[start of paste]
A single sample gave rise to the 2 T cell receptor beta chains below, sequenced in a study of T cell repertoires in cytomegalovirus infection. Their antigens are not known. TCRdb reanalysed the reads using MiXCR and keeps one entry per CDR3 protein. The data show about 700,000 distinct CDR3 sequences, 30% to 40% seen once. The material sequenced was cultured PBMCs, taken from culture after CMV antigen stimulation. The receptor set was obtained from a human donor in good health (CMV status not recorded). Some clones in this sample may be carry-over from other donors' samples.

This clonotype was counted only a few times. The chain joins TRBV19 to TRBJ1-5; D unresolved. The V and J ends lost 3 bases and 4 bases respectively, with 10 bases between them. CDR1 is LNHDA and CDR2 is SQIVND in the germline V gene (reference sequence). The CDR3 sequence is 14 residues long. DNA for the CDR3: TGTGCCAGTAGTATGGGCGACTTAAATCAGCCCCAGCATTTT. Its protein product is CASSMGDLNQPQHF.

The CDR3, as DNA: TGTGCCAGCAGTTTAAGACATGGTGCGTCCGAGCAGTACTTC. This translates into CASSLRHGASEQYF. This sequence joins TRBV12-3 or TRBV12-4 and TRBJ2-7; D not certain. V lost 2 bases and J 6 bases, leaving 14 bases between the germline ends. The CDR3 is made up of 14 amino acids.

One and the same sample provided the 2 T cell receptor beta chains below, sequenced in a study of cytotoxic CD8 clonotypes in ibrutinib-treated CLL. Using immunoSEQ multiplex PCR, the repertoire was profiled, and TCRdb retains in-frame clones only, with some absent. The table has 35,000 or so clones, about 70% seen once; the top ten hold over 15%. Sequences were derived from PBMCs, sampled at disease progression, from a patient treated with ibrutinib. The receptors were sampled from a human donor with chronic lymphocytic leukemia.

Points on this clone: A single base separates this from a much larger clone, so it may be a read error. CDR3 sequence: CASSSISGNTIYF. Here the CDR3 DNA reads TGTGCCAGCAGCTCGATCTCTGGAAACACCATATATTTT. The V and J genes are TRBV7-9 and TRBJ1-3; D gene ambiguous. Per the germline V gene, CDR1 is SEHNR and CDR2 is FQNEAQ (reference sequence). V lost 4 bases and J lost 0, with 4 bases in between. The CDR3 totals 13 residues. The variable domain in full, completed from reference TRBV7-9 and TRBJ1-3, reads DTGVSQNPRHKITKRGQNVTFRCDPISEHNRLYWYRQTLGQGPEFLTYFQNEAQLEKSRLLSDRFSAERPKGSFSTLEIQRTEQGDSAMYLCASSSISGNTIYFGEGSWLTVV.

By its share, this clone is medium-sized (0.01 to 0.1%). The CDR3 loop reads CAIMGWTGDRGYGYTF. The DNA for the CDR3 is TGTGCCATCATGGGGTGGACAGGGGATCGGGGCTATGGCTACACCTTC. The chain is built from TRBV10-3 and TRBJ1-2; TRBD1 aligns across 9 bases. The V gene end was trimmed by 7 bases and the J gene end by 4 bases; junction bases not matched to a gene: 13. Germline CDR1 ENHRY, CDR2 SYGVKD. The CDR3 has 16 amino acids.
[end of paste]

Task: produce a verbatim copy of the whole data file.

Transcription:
A single sample gave rise to the 2 T cell receptor beta chains below, sequenced in a study of T cell repertoires in cytomegalovirus infection. Their antigens are not known. TCRdb reanalysed the reads using MiXCR and keeps one entry per CDR3 protein. The data show about 700,000 distinct CDR3 sequences, 30% to 40% seen once. The material sequenced was cultured PBMCs, taken from culture after CMV antigen stimulation. The receptor set was obtained from a human donor in good health (CMV status not recorded). Some clones in this sample may be carry-over from other donors' samples.

This clonotype was counted only a few times. The chain joins TRBV19 to TRBJ1-5; D unresolved. The V and J ends lost 3 bases and 4 bases respectively, with 10 bases between them. CDR1 is LNHDA and CDR2 is SQIVND in the germline V gene (reference sequence). The CDR3 sequence is 14 residues long. DNA for the CDR3: TGTGCCAGTAGTATGGGCGACTTAAATCAGCCCCAGCATTTT. Its protein product is CASSMGDLNQPQHF.

The CDR3, as DNA: TGTGCCAGCAGTTTAAGACATGGTGCGTCCGAGCAGTACTTC. This translates into CASSLRHGASEQYF. This sequence joins TRBV12-3 or TRBV12-4 and TRBJ2-7; D not certain. V lost 2 bases and J 6 bases, leaving 14 bases between the germline ends. The CDR3 is made up of 14 amino acids.

One and the same sample provided the 2 T cell receptor beta chains below, sequenced in a study of cytotoxic CD8 clonotypes in ibrutinib-treated CLL. Using immunoSEQ multiplex PCR, the repertoire was profiled, and TCRdb retains in-frame clones only, with some absent. The table has 35,000 or so clones, about 70% seen once; the top ten hold over 15%. Sequences were derived from PBMCs, sampled at disease progression, from a patient treated with ibrutinib. The receptors were sampled from a human donor with chronic lymphocytic leukemia.

Points on this clone: A single base separates this from a much larger clone, so it may be a read error. CDR3 sequence: CASSSISGNTIYF. Here the CDR3 DNA reads TGTGCCAGCAGCTCGATCTCTGGAAACACCATATATTTT. The V and J genes are TRBV7-9 and TRBJ1-3; D gene ambiguous. Per the germline V gene, CDR1 is SEHNR and CDR2 is FQNEAQ (reference sequence). V lost 4 bases and J lost 0, with 4 bases in between. The CDR3 totals 13 residues. The variable domain in full, completed from reference TRBV7-9 and TRBJ1-3, reads DTGVSQNPRHKITKRGQNVTFRCDPISEHNRLYWYRQTLGQGPEFLTYFQNEAQLEKSRLLSDRFSAERPKGSFSTLEIQRTEQGDSAMYLCASSSISGNTIYFGEGSWLTVV.

By its share, this clone is medium-sized (0.01 to 0.1%). The CDR3 loop reads CAIMGWTGDRGYGYTF. The DNA for the CDR3 is TGTGCCATCATGGGGTGGACAGGGGATCGGGGCTATGGCTACACCTTC. The chain is built from TRBV10-3 and TRBJ1-2; TRBD1 aligns across 9 bases. The V gene end was trimmed by 7 bases and the J gene end by 4 bases; junction bases not matched to a gene: 13. Germline CDR1 ENHRY, CDR2 SYGVKD. The CDR3 has 16 amino acids.